Water is a covalently bonded molecule containing two hydrogen atoms and one oxygen atom. It is a polar molecule because oxygen is more electronegative than hydrogen. Water has many cool properties. For example, it has an unusually high specific heat, making it harder to change its temperature. Because of this specific heat, it allows living creatures that are largely made of water (like us) to resist drastic changes in the body. Water keeps us alive.

Water is an extremely important molecule for life, including our own. However, when electrocuted, it could very well kill us. We all know we shouldn’t swim in a thunderstorm, but did you know wet skin has 100 times less resistance than dry? That’s right: the amount of water in the body is a huge factor in whether or not you would survive an electrical shock.

Of course, the giraffes didn’t know this. They couldn’t find shelter during the thunderstorm that ultimately led to their own demise. While we may never know if giraffes are more susceptible to electrical shocks by lightning, we do know it’s wise not to mix water and electricity.

Just Add Water: Water’s Importance in Protein Folding

It’s amazing that two hydrogens and an oxygen atom is the basis of life. We are made of 60% of this simple compound, water, and is necessary for repairing cells, tissue, and keeping our organs functioning properly.

According to research published in the Proceedings of the National Academy of Sciences, water is why amino acids fold into their proper shapes. Amino acids are considered the building blocks of life and compose proteins. To delve further into the structure and function of amino acids, click here. Dongping Zhong was the leader of the research group and made the breakthrough discovery of water-protein interaction. He used laser pulses to take snapshots of water molecules moving around a DNA polymerase- the enzyme that helps DNA reproduce. Zhong observed that the water directly interacted with the R groups, the part of the amino acid that attach and detach with other amino acids to fold and direct the protein’s function.


Photo Credit:

It is important to note, however, that water is not the only factor in determining protein shape. Proteins can only fold and unfold in a few different ways, which depend on the amino acids they are comprised of. Nonetheless, water and amino acids themselves are the two reasons for DNA replication and the dozens of other activities that proteins take part in. Zhong’s discovery is just an homage to the larger role of water in everyday life: by just adding water, life runs smoothly.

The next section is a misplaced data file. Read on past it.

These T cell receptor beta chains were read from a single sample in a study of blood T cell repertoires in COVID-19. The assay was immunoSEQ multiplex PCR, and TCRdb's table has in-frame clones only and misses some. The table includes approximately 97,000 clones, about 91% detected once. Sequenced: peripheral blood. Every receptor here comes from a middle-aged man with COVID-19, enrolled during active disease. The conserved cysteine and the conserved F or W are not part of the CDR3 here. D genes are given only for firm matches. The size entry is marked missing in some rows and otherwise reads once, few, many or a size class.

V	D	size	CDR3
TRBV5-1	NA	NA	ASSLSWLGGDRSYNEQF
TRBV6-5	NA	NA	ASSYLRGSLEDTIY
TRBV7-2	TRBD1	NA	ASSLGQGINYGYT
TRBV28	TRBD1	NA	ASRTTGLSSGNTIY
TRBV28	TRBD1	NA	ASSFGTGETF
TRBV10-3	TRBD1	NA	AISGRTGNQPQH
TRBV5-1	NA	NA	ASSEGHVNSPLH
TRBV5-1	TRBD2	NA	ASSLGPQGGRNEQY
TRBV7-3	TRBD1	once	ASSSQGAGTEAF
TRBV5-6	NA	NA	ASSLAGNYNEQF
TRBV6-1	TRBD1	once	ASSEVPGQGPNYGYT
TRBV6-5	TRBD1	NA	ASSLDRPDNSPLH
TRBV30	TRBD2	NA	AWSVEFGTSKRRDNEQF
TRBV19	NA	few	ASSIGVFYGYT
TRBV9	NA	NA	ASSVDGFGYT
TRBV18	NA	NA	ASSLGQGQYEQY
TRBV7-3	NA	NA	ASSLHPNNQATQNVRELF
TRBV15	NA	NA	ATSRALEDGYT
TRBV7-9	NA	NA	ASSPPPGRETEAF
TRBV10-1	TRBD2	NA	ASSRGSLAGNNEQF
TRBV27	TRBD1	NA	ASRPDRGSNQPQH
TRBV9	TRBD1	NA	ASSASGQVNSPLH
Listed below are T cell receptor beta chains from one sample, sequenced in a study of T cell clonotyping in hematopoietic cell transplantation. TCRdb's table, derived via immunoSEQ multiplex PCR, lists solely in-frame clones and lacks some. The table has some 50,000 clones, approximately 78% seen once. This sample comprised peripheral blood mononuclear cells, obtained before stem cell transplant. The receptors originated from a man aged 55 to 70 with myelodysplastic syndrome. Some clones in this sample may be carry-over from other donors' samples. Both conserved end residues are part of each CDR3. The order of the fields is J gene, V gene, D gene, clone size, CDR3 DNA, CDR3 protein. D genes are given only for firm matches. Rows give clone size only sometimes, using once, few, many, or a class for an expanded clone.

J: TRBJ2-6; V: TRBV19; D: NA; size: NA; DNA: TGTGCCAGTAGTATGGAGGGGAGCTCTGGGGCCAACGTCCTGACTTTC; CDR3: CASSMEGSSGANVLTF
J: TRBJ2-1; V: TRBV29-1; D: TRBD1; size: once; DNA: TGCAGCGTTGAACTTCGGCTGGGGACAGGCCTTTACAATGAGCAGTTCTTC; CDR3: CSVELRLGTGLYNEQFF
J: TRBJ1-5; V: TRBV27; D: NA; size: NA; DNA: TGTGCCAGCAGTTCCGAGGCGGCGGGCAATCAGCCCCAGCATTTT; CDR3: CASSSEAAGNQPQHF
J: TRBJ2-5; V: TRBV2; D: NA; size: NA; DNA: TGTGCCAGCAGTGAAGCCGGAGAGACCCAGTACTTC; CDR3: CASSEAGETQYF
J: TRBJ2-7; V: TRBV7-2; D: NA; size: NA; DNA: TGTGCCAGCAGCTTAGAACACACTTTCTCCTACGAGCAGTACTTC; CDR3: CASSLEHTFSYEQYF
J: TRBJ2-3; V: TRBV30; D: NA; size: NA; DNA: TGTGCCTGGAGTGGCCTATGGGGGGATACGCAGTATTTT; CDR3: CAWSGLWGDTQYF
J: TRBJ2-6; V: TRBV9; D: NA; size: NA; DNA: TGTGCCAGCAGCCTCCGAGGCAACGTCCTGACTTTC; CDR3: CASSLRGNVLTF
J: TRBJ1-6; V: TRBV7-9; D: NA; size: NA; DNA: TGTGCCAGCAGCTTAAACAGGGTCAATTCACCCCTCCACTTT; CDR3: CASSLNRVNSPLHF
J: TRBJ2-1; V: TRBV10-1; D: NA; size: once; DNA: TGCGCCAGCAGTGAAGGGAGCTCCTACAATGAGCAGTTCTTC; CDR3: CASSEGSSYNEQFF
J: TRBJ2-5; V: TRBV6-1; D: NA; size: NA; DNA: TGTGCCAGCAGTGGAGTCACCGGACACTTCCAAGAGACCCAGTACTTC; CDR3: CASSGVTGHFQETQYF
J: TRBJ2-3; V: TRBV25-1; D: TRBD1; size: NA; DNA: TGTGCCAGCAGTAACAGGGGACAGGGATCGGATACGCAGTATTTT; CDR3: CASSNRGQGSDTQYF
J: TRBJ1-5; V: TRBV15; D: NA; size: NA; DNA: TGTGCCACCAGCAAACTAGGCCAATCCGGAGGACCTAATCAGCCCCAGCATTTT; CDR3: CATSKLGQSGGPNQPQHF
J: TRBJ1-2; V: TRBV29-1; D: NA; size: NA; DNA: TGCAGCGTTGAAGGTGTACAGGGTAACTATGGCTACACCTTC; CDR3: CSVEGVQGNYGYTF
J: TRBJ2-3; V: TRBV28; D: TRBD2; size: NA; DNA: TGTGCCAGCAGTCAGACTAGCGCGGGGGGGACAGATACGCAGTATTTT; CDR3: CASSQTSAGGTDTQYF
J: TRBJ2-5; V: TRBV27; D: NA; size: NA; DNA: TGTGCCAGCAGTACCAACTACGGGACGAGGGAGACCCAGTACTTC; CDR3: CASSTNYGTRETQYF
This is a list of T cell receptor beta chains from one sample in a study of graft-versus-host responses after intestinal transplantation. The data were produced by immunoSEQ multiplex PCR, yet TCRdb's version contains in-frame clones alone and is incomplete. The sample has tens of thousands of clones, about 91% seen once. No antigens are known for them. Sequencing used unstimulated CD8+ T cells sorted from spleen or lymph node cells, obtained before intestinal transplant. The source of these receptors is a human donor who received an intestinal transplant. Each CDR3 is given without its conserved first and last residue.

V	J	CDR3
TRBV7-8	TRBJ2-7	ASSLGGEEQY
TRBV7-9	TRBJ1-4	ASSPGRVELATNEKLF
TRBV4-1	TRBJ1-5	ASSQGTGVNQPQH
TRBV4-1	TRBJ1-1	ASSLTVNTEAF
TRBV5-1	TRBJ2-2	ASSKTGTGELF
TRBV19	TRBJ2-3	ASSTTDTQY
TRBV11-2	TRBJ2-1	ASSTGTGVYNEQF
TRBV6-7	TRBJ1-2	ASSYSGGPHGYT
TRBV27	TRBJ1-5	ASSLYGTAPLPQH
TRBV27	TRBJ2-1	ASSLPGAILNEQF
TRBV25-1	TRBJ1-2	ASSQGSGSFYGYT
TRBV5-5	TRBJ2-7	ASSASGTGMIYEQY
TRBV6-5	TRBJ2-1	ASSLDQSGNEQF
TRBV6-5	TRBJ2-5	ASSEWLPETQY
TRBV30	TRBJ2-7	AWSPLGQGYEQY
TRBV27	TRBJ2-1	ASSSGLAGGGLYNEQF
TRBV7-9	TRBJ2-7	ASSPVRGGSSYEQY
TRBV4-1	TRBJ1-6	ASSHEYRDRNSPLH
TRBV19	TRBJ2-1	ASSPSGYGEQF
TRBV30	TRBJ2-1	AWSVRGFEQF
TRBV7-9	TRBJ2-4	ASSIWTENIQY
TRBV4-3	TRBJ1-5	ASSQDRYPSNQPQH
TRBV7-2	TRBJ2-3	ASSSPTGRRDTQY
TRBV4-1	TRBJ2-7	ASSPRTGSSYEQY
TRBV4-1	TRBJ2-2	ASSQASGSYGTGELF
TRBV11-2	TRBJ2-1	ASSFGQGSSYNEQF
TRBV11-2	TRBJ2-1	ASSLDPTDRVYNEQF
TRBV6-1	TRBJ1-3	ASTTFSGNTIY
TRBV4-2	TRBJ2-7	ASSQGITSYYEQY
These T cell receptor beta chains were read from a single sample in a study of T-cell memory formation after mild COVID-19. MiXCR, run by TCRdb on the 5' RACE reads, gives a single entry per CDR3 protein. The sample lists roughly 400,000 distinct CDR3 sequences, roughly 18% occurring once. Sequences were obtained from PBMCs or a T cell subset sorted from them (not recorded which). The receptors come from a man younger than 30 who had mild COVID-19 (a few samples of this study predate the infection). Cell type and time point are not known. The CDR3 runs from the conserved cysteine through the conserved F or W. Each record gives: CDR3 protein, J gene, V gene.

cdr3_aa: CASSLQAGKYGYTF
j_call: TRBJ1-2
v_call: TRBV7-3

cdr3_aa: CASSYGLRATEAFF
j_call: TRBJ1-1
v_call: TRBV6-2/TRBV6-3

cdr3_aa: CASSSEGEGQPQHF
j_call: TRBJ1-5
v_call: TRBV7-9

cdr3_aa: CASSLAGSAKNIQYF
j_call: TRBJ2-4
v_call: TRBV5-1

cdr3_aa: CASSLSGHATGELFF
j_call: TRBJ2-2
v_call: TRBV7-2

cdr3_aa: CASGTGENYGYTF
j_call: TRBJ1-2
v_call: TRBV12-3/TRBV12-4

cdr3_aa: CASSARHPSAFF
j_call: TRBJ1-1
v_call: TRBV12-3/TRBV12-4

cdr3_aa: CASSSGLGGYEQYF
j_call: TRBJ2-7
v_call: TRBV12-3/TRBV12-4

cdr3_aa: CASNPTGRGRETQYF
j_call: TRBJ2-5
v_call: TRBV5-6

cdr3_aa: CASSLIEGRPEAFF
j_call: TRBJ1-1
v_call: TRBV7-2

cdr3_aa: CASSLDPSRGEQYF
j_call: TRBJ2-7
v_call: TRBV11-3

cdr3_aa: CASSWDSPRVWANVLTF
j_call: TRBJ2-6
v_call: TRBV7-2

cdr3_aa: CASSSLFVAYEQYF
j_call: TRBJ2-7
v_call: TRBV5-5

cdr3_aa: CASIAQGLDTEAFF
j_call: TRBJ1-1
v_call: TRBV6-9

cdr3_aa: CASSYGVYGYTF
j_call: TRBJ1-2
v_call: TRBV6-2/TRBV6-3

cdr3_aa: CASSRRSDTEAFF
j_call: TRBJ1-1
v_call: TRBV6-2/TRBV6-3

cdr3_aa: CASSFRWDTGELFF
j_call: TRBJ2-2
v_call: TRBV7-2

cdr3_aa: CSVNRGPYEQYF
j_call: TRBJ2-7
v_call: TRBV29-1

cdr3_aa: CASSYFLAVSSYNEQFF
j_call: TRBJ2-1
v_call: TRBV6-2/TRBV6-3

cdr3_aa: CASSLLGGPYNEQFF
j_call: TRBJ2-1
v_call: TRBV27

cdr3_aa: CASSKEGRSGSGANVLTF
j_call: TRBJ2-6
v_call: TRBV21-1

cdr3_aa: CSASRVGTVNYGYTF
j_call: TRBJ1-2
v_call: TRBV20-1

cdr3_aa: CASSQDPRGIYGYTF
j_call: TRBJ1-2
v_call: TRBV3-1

If this information doesn’t convince you to drink more water, read about the molecular changes our body experiences with lack of water, or when we are dehydrated.

Worried about BPA in your water? Don’t be.

Life developed on Earth because of its rare abundance of water. While we do need water to survive, our water must also be clean and potable, without contaminants or other substances. Recently, the US Geological Survey (USGS) and the US Environmental Protection Agency (EPA) have conducted surveys on our drinking water. The USGS-EPA study has brought to light the disproportionate representation in the media of the toxicity of BPA in drinking water. BPA, or bisphenol A, is used to make epoxy resin and polycarbonate plastic, which is commonly used to make plastic water bottles. BPA in drinking water is commonly covered in the media, even though it was only found in less than 40% of the streams tested in the USGS-EPA study. Contrary to what most people believe, an adult would have to drink over 5,600 gallons of water in one day to reach the safe intake level for BPA set by the EPA. BPA is estrogenic, which means it contains estrone, a toxic estrogen that is naturally produced in the human body. Therefore, concerns of BPA’s toxicity in our drinking water are not nearly as imminent as many people believe.


So, what should we be worried about in our water? The USGS-EPA study found that all streams tested contained at least one toxin. The organizations tested 38 streams and searched for 719 substances. Some streams contained only one substance, yet others contained 162. 66-84% of the toxins found in the streams were results of human activity. Though the USGS and EPA found these toxins, the toxicity of these toxins must be taken into account. This new data sheds light on our drinking water, and takes the spotlight off of BPA.


Original article:

Lead Leads to Neurotoxitity

Have you ever heard of using bottled water to shower? Sounds ridiculous right, but the people of Flint, Michigan need to do this to save their lives. The city of Flint switched their water supply from Lake Huron to the Flint River in April 2014. The river was later discovered to be contaminated. Since the changeover, scientists have linked the high lead levels in children’s blood to the contaminated water. This is a serious problem.

Lead is a highly toxic substance that permanently affects humans’ brains by killing nerve cells. Not only does lead harm kids’ brain processes, it also may cause various future mental diseases, such as Alzheimer’s disease and Schizophrenia. Throughout U.S. history, people have been exposed to lead poisoning through basic everyday mediums, such as paint, water (from lead-contaminated water pipes), and dust. Children who eat paint chips or lick their fingers after coming in contact with products that have a lead component are poisoning themselves. The lead enters into the bloodstream and travels throughout the body, stealthily making itself at home, poisoning the body.